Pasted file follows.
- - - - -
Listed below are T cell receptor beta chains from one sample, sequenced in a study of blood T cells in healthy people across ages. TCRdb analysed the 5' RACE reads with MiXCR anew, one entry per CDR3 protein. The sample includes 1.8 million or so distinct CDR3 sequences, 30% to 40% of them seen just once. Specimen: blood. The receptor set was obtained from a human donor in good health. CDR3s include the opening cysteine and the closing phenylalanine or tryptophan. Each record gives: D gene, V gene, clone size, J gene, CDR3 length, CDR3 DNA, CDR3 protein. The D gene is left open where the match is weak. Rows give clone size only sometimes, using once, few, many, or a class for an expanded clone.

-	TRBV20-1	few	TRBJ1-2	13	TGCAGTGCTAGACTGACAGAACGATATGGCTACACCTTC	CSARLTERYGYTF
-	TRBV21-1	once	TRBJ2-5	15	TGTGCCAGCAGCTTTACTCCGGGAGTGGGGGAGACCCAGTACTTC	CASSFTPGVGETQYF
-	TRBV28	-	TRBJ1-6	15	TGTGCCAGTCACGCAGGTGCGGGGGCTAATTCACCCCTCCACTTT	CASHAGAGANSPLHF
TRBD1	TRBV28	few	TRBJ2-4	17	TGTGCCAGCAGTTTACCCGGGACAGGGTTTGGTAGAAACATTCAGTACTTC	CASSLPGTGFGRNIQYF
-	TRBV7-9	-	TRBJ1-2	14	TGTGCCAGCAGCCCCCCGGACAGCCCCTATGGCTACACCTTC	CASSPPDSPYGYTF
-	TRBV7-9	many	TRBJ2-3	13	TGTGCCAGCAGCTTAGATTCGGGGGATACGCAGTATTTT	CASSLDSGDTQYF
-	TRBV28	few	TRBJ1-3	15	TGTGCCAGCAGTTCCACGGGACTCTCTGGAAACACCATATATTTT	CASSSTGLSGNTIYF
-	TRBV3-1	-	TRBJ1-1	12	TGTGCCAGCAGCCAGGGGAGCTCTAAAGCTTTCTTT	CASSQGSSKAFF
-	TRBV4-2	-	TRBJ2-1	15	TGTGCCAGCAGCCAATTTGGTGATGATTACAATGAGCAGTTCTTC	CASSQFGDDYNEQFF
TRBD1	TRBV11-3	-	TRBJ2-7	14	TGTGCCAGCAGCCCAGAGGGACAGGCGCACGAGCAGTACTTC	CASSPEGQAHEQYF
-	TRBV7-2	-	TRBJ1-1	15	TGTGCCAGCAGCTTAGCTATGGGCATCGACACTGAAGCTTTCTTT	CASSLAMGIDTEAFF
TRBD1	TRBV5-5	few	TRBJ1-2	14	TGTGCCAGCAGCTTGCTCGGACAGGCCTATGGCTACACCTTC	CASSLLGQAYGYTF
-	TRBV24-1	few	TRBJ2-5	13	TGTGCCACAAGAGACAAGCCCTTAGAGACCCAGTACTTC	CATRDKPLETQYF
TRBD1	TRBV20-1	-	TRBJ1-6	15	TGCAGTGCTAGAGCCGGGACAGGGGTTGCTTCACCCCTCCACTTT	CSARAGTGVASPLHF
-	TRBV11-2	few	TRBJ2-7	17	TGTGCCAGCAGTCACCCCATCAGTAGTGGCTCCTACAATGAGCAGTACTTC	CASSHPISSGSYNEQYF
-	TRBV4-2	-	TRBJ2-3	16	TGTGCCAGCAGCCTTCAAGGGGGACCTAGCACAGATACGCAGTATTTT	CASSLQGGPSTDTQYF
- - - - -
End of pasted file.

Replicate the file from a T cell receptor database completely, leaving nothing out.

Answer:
Listed below are T cell receptor beta chains from one sample, sequenced in a study of blood T cells in healthy people across ages. TCRdb analysed the 5' RACE reads with MiXCR anew, one entry per CDR3 protein. The sample includes 1.8 million or so distinct CDR3 sequences, 30% to 40% of them seen just once. Specimen: blood. The receptor set was obtained from a human donor in good health. CDR3s include the opening cysteine and the closing phenylalanine or tryptophan. Each record gives: D gene, V gene, clone size, J gene, CDR3 length, CDR3 DNA, CDR3 protein. The D gene is left open where the match is weak. Rows give clone size only sometimes, using once, few, many, or a class for an expanded clone.

-	TRBV20-1	few	TRBJ1-2	13	TGCAGTGCTAGACTGACAGAACGATATGGCTACACCTTC	CSARLTERYGYTF
-	TRBV21-1	once	TRBJ2-5	15	TGTGCCAGCAGCTTTACTCCGGGAGTGGGGGAGACCCAGTACTTC	CASSFTPGVGETQYF
-	TRBV28	-	TRBJ1-6	15	TGTGCCAGTCACGCAGGTGCGGGGGCTAATTCACCCCTCCACTTT	CASHAGAGANSPLHF
TRBD1	TRBV28	few	TRBJ2-4	17	TGTGCCAGCAGTTTACCCGGGACAGGGTTTGGTAGAAACATTCAGTACTTC	CASSLPGTGFGRNIQYF
-	TRBV7-9	-	TRBJ1-2	14	TGTGCCAGCAGCCCCCCGGACAGCCCCTATGGCTACACCTTC	CASSPPDSPYGYTF
-	TRBV7-9	many	TRBJ2-3	13	TGTGCCAGCAGCTTAGATTCGGGGGATACGCAGTATTTT	CASSLDSGDTQYF
-	TRBV28	few	TRBJ1-3	15	TGTGCCAGCAGTTCCACGGGACTCTCTGGAAACACCATATATTTT	CASSSTGLSGNTIYF
-	TRBV3-1	-	TRBJ1-1	12	TGTGCCAGCAGCCAGGGGAGCTCTAAAGCTTTCTTT	CASSQGSSKAFF
-	TRBV4-2	-	TRBJ2-1	15	TGTGCCAGCAGCCAATTTGGTGATGATTACAATGAGCAGTTCTTC	CASSQFGDDYNEQFF
TRBD1	TRBV11-3	-	TRBJ2-7	14	TGTGCCAGCAGCCCAGAGGGACAGGCGCACGAGCAGTACTTC	CASSPEGQAHEQYF
-	TRBV7-2	-	TRBJ1-1	15	TGTGCCAGCAGCTTAGCTATGGGCATCGACACTGAAGCTTTCTTT	CASSLAMGIDTEAFF
TRBD1	TRBV5-5	few	TRBJ1-2	14	TGTGCCAGCAGCTTGCTCGGACAGGCCTATGGCTACACCTTC	CASSLLGQAYGYTF
-	TRBV24-1	few	TRBJ2-5	13	TGTGCCACAAGAGACAAGCCCTTAGAGACCCAGTACTTC	CATRDKPLETQYF
TRBD1	TRBV20-1	-	TRBJ1-6	15	TGCAGTGCTAGAGCCGGGACAGGGGTTGCTTCACCCCTCCACTTT	CSARAGTGVASPLHF
-	TRBV11-2	few	TRBJ2-7	17	TGTGCCAGCAGTCACCCCATCAGTAGTGGCTCCTACAATGAGCAGTACTTC	CASSHPISSGSYNEQYF
-	TRBV4-2	-	TRBJ2-3	16	TGTGCCAGCAGCCTTCAAGGGGGACCTAGCACAGATACGCAGTATTTT	CASSLQGGPSTDTQYF